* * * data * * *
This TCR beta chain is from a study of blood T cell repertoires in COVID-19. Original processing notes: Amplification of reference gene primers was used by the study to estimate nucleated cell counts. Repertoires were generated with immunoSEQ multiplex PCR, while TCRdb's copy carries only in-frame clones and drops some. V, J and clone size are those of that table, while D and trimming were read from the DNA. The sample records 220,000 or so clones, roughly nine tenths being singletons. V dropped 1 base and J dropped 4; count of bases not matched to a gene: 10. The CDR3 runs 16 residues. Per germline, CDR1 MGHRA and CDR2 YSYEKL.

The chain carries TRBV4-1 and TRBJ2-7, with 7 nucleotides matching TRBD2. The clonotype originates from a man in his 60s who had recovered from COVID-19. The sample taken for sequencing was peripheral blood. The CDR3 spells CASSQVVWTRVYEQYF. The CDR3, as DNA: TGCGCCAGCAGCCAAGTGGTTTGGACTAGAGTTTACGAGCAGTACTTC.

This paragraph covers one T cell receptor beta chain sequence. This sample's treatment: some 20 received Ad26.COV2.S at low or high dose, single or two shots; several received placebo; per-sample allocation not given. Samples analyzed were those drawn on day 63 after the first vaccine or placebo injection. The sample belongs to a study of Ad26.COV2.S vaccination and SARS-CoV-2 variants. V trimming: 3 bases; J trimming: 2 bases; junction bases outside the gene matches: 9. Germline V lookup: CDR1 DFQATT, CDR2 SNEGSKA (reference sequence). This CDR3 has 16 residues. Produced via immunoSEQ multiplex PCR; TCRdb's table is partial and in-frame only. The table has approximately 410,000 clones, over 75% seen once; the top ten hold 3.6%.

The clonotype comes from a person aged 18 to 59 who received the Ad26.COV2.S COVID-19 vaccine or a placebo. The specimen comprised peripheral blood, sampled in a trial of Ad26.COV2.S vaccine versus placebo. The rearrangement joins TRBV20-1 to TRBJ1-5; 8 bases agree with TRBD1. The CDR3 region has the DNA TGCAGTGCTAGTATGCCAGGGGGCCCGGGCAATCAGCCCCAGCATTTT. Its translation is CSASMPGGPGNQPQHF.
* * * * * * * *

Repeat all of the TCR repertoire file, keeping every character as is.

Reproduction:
This TCR beta chain is from a study of blood T cell repertoires in COVID-19. Original processing notes: Amplification of reference gene primers was used by the study to estimate nucleated cell counts. Repertoires were generated with immunoSEQ multiplex PCR, while TCRdb's copy carries only in-frame clones and drops some. V, J and clone size are those of that table, while D and trimming were read from the DNA. The sample records 220,000 or so clones, roughly nine tenths being singletons. V dropped 1 base and J dropped 4; count of bases not matched to a gene: 10. The CDR3 runs 16 residues. Per germline, CDR1 MGHRA and CDR2 YSYEKL.

The chain carries TRBV4-1 and TRBJ2-7, with 7 nucleotides matching TRBD2. The clonotype originates from a man in his 60s who had recovered from COVID-19. The sample taken for sequencing was peripheral blood. The CDR3 spells CASSQVVWTRVYEQYF. The CDR3, as DNA: TGCGCCAGCAGCCAAGTGGTTTGGACTAGAGTTTACGAGCAGTACTTC.

This paragraph covers one T cell receptor beta chain sequence. This sample's treatment: some 20 received Ad26.COV2.S at low or high dose, single or two shots; several received placebo; per-sample allocation not given. Samples analyzed were those drawn on day 63 after the first vaccine or placebo injection. The sample belongs to a study of Ad26.COV2.S vaccination and SARS-CoV-2 variants. V trimming: 3 bases; J trimming: 2 bases; junction bases outside the gene matches: 9. Germline V lookup: CDR1 DFQATT, CDR2 SNEGSKA (reference sequence). This CDR3 has 16 residues. Produced via immunoSEQ multiplex PCR; TCRdb's table is partial and in-frame only. The table has approximately 410,000 clones, over 75% seen once; the top ten hold 3.6%.

The clonotype comes from a person aged 18 to 59 who received the Ad26.COV2.S COVID-19 vaccine or a placebo. The specimen comprised peripheral blood, sampled in a trial of Ad26.COV2.S vaccine versus placebo. The rearrangement joins TRBV20-1 to TRBJ1-5; 8 bases agree with TRBD1. The CDR3 region has the DNA TGCAGTGCTAGTATGCCAGGGGGCCCGGGCAATCAGCCCCAGCATTTT. Its translation is CSASMPGGPGNQPQHF.